Grunwald, Michael. "CIA Halted Plot to Bomb U.S. Embassy in Uganda." Washington Post, 25 Sep. 1998, A27. [http://www.washingtonpost.com]

According to government sources, CIA officers "helped foil a plot last week by Islamic extremists to bomb the U.S. Embassy in Uganda." Ugandan authorities alerted by the CIA "have detained 20 suspects in the case, including the two alleged ringleaders.... Those two men are believed to be associates of Islamic extremist Osama bin Laden."

Guelke, Adrian. The Age of Terrorism and the International Political System. London: Tauris, 1995.

Heymann, Philip B. Terrorism and America: A Commonsense Strategy for a Democratic Society. Cambridge, MA: MIT Press, 1998.

According to Rose, FA 78.2 (Mar.-Apr. 1999), "Heymann offers a range of intelligent, if unsurprising, suggestions for handling traditional terrorist threats ... [and] makes a persuasive case for avoiding overreaction."

Hoffman, Bruce.

1. "The Confluence of International and Domestic Terrorism." Terrorism and Political Violence 9, no. 2 (Summer 1997): 1-15.

2. Inside Terrorism. New York: Columbia University Press, 1998. Rev. & expanded ed. New York: Columbia University Press, 2006.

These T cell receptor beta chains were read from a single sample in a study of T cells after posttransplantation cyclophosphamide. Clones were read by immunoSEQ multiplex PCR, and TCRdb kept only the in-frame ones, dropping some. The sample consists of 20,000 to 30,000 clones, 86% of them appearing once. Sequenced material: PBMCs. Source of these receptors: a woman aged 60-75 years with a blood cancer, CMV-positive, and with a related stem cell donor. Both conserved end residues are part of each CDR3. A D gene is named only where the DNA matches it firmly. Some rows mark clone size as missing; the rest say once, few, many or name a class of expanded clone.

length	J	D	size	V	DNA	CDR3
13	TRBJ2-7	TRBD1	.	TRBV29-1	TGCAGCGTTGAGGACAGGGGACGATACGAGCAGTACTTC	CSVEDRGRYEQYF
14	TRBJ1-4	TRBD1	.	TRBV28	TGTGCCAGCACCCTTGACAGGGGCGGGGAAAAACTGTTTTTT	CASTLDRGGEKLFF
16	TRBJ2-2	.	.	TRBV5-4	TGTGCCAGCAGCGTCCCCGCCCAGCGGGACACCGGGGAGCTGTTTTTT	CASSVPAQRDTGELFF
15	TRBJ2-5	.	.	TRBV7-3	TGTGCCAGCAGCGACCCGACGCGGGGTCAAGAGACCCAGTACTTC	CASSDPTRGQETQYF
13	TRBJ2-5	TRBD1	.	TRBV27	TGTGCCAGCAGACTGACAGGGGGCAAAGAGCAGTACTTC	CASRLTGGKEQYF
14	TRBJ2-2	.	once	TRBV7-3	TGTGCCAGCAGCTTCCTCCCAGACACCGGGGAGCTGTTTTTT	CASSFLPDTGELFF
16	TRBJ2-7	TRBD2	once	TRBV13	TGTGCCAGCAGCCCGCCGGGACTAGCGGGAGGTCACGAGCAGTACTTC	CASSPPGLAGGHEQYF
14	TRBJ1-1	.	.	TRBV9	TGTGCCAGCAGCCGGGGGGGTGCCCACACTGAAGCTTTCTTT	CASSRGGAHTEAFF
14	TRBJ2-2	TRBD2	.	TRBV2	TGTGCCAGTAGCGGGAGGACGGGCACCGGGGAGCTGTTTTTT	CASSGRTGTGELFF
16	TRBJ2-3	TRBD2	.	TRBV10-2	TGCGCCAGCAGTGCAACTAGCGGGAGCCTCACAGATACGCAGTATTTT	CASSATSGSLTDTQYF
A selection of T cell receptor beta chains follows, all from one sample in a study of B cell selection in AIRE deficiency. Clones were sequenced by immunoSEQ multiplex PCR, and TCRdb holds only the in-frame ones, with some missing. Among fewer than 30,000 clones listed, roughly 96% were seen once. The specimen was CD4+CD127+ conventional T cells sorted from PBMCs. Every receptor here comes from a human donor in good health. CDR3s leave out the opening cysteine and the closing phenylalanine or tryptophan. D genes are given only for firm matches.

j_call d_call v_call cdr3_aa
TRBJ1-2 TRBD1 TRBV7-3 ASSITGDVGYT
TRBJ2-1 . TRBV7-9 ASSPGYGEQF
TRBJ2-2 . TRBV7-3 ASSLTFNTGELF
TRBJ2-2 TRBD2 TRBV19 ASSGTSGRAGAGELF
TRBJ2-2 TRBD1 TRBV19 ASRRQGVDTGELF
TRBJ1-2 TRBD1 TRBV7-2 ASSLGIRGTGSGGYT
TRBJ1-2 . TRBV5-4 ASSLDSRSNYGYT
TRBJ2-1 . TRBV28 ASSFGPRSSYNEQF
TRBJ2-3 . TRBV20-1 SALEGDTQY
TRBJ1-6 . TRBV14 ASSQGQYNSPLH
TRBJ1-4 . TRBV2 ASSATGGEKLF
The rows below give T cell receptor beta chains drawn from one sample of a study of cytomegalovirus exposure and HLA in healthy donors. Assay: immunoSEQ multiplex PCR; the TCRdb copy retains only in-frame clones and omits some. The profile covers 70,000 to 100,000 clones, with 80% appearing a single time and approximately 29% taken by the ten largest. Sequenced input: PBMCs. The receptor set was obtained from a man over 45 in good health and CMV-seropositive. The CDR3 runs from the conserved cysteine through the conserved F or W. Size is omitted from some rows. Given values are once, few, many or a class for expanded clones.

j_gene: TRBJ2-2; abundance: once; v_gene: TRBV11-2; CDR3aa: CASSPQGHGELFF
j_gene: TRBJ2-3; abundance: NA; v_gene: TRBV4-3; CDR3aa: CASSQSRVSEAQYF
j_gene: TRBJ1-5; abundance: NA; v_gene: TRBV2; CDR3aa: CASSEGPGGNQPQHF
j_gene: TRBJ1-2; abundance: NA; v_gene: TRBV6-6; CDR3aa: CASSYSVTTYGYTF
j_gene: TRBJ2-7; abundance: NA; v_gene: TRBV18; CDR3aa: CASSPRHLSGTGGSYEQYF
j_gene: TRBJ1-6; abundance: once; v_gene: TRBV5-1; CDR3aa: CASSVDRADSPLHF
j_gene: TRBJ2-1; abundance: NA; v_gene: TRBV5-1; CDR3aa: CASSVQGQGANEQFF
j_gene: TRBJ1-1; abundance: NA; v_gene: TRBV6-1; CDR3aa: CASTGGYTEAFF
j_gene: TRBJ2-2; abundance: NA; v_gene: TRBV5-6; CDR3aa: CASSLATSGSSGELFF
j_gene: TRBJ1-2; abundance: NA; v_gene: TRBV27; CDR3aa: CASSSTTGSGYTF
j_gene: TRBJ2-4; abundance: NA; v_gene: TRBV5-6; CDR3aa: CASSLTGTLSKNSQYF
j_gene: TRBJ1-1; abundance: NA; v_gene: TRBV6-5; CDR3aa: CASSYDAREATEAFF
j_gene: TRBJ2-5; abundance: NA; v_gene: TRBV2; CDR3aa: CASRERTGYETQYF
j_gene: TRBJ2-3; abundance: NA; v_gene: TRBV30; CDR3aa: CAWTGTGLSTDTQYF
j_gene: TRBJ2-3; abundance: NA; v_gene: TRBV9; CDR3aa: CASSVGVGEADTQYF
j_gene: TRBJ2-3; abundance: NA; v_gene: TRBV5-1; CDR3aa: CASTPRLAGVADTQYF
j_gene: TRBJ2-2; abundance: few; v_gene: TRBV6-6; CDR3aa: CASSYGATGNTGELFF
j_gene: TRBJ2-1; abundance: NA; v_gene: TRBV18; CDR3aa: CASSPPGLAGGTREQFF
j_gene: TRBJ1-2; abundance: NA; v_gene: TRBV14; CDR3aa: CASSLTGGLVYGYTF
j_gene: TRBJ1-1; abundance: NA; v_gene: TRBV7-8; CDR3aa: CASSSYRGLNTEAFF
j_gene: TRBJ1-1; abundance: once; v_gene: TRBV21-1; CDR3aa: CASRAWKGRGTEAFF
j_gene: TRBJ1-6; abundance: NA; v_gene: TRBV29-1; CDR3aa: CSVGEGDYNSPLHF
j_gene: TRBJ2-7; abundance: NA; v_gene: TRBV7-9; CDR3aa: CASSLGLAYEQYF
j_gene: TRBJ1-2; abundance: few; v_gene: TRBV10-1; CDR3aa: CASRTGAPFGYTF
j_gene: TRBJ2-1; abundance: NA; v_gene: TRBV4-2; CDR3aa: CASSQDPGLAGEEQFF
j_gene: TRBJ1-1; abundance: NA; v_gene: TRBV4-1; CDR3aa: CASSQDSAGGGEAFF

Rose, FA 78.2 (Mar.-Apr. 1999), calls this work "a concise yet authoritative survey of trends in terrorism past and present." According to a publisher's note, the revised edition includes "updated coverage" on 9/11 and its aftermath and the Madrid and London bombings.

3. "Intelligence and Terrorism: Emerging Threats and New Security Challenges in the Post-Cold War Era." Intelligence and National Security 11, no. 2 (Apr. 1996): 207-223.

Recent terrorist incidents in France, Japan, the United States, and Saudi Arabia "shed light on the inherent difficulties in preventing and countering terrorism even when intelligence on likely potential operations exists." They also illuminate "two key trends in international terrorism today that are likely to make these challenges even more problematical in the future: the proliferation of terrorist groups motivated by a religious imperative; and - related to this - the overall diffusion of the terrorist threat by the increasing involvement of 'amateur' terrorists alongside their more easily identified 'professional' counterparts."

Hudson, Rex A. The Sociology and Psychology of Terrorism: Who Becomes a Terrorist and Why? Washington, DC: Library of Congress, Federal Research Division, 1999.

Israeli, Raphael. "Islamikaze and Their Significance." Terrorism and Political Violence, 9, no. 3 (Autumn 1997): 96-121.

The author suggests that Islamic "suicide bombers" might better be understood if they were compared to the Japanese kamikaze pilots of World War II.

Ito, Tim. "Twenty Years of Anti-American Terror." Washington Post, 30 Apr. 1999. [http://www.washingtonpost.com]

Offers a chronology of terrorist actions since 1979.

Kornblum, Allan N. Prosecuting Terrorism Abroad: The Case of the Achille Lauro. Washington, DC: Defense Intelligence College, 1993.